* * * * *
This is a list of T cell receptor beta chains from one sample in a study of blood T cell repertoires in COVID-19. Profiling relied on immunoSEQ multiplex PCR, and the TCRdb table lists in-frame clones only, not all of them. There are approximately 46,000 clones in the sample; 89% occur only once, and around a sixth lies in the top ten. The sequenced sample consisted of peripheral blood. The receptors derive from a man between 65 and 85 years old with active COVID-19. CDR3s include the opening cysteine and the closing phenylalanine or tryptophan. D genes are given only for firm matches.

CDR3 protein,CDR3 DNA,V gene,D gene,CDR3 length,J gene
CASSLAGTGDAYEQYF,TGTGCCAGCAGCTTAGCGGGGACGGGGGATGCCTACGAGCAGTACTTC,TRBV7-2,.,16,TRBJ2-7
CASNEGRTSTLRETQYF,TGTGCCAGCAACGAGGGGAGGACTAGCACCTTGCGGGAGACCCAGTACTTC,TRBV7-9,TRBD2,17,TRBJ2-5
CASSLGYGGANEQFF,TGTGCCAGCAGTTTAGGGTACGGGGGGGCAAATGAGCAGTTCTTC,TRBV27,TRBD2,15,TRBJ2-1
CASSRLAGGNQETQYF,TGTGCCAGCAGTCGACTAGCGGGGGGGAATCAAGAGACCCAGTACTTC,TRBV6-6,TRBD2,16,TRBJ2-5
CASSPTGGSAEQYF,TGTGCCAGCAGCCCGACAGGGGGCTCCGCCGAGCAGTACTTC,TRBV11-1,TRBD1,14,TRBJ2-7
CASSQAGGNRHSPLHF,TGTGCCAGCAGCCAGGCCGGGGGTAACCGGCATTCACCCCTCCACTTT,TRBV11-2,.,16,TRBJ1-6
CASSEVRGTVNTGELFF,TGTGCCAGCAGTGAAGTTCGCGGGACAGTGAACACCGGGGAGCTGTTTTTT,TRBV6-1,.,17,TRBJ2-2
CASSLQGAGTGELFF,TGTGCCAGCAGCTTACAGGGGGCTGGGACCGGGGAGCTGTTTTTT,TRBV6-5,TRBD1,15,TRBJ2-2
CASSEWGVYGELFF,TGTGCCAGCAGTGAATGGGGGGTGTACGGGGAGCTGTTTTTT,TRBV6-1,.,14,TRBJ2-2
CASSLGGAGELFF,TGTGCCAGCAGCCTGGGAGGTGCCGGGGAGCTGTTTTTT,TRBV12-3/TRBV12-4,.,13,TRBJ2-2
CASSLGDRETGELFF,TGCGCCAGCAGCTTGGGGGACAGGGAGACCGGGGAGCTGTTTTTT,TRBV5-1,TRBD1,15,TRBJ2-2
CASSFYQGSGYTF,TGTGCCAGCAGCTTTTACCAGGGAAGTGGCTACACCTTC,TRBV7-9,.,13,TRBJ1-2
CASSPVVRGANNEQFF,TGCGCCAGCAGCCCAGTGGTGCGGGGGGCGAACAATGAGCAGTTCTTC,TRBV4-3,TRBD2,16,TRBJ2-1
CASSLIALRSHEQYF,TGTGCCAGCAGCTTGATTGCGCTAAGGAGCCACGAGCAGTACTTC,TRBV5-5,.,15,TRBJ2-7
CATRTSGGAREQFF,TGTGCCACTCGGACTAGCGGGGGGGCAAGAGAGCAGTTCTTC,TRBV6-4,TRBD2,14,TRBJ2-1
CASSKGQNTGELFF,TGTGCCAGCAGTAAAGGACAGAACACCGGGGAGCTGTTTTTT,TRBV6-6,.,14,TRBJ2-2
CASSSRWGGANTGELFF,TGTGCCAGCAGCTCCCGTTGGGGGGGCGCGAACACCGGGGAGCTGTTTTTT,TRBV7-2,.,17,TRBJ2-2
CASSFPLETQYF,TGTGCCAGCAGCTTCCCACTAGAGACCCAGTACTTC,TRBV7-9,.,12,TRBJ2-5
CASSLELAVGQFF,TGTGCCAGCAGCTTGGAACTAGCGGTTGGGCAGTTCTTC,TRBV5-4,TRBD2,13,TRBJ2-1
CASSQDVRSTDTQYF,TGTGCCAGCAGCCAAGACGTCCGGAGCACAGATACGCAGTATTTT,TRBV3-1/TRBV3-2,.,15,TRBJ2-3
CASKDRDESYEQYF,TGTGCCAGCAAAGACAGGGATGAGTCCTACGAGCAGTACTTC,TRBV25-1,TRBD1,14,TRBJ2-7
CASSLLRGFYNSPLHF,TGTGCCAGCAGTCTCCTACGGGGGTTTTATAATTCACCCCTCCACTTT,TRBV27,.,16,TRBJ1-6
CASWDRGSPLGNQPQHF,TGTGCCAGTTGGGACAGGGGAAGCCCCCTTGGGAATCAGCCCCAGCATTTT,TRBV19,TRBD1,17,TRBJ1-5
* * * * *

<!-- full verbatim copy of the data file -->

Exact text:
This is a list of T cell receptor beta chains from one sample in a study of blood T cell repertoires in COVID-19. Profiling relied on immunoSEQ multiplex PCR, and the TCRdb table lists in-frame clones only, not all of them. There are approximately 46,000 clones in the sample; 89% occur only once, and around a sixth lies in the top ten. The sequenced sample consisted of peripheral blood. The receptors derive from a man between 65 and 85 years old with active COVID-19. CDR3s include the opening cysteine and the closing phenylalanine or tryptophan. D genes are given only for firm matches.

CDR3 protein,CDR3 DNA,V gene,D gene,CDR3 length,J gene
CASSLAGTGDAYEQYF,TGTGCCAGCAGCTTAGCGGGGACGGGGGATGCCTACGAGCAGTACTTC,TRBV7-2,.,16,TRBJ2-7
CASNEGRTSTLRETQYF,TGTGCCAGCAACGAGGGGAGGACTAGCACCTTGCGGGAGACCCAGTACTTC,TRBV7-9,TRBD2,17,TRBJ2-5
CASSLGYGGANEQFF,TGTGCCAGCAGTTTAGGGTACGGGGGGGCAAATGAGCAGTTCTTC,TRBV27,TRBD2,15,TRBJ2-1
CASSRLAGGNQETQYF,TGTGCCAGCAGTCGACTAGCGGGGGGGAATCAAGAGACCCAGTACTTC,TRBV6-6,TRBD2,16,TRBJ2-5
CASSPTGGSAEQYF,TGTGCCAGCAGCCCGACAGGGGGCTCCGCCGAGCAGTACTTC,TRBV11-1,TRBD1,14,TRBJ2-7
CASSQAGGNRHSPLHF,TGTGCCAGCAGCCAGGCCGGGGGTAACCGGCATTCACCCCTCCACTTT,TRBV11-2,.,16,TRBJ1-6
CASSEVRGTVNTGELFF,TGTGCCAGCAGTGAAGTTCGCGGGACAGTGAACACCGGGGAGCTGTTTTTT,TRBV6-1,.,17,TRBJ2-2
CASSLQGAGTGELFF,TGTGCCAGCAGCTTACAGGGGGCTGGGACCGGGGAGCTGTTTTTT,TRBV6-5,TRBD1,15,TRBJ2-2
CASSEWGVYGELFF,TGTGCCAGCAGTGAATGGGGGGTGTACGGGGAGCTGTTTTTT,TRBV6-1,.,14,TRBJ2-2
CASSLGGAGELFF,TGTGCCAGCAGCCTGGGAGGTGCCGGGGAGCTGTTTTTT,TRBV12-3/TRBV12-4,.,13,TRBJ2-2
CASSLGDRETGELFF,TGCGCCAGCAGCTTGGGGGACAGGGAGACCGGGGAGCTGTTTTTT,TRBV5-1,TRBD1,15,TRBJ2-2
CASSFYQGSGYTF,TGTGCCAGCAGCTTTTACCAGGGAAGTGGCTACACCTTC,TRBV7-9,.,13,TRBJ1-2
CASSPVVRGANNEQFF,TGCGCCAGCAGCCCAGTGGTGCGGGGGGCGAACAATGAGCAGTTCTTC,TRBV4-3,TRBD2,16,TRBJ2-1
CASSLIALRSHEQYF,TGTGCCAGCAGCTTGATTGCGCTAAGGAGCCACGAGCAGTACTTC,TRBV5-5,.,15,TRBJ2-7
CATRTSGGAREQFF,TGTGCCACTCGGACTAGCGGGGGGGCAAGAGAGCAGTTCTTC,TRBV6-4,TRBD2,14,TRBJ2-1
CASSKGQNTGELFF,TGTGCCAGCAGTAAAGGACAGAACACCGGGGAGCTGTTTTTT,TRBV6-6,.,14,TRBJ2-2
CASSSRWGGANTGELFF,TGTGCCAGCAGCTCCCGTTGGGGGGGCGCGAACACCGGGGAGCTGTTTTTT,TRBV7-2,.,17,TRBJ2-2
CASSFPLETQYF,TGTGCCAGCAGCTTCCCACTAGAGACCCAGTACTTC,TRBV7-9,.,12,TRBJ2-5
CASSLELAVGQFF,TGTGCCAGCAGCTTGGAACTAGCGGTTGGGCAGTTCTTC,TRBV5-4,TRBD2,13,TRBJ2-1
CASSQDVRSTDTQYF,TGTGCCAGCAGCCAAGACGTCCGGAGCACAGATACGCAGTATTTT,TRBV3-1/TRBV3-2,.,15,TRBJ2-3
CASKDRDESYEQYF,TGTGCCAGCAAAGACAGGGATGAGTCCTACGAGCAGTACTTC,TRBV25-1,TRBD1,14,TRBJ2-7
CASSLLRGFYNSPLHF,TGTGCCAGCAGTCTCCTACGGGGGTTTTATAATTCACCCCTCCACTTT,TRBV27,.,16,TRBJ1-6
CASWDRGSPLGNQPQHF,TGTGCCAGTTGGGACAGGGGAAGCCCCCTTGGGAATCAGCCCCAGCATTTT,TRBV19,TRBD1,17,TRBJ1-5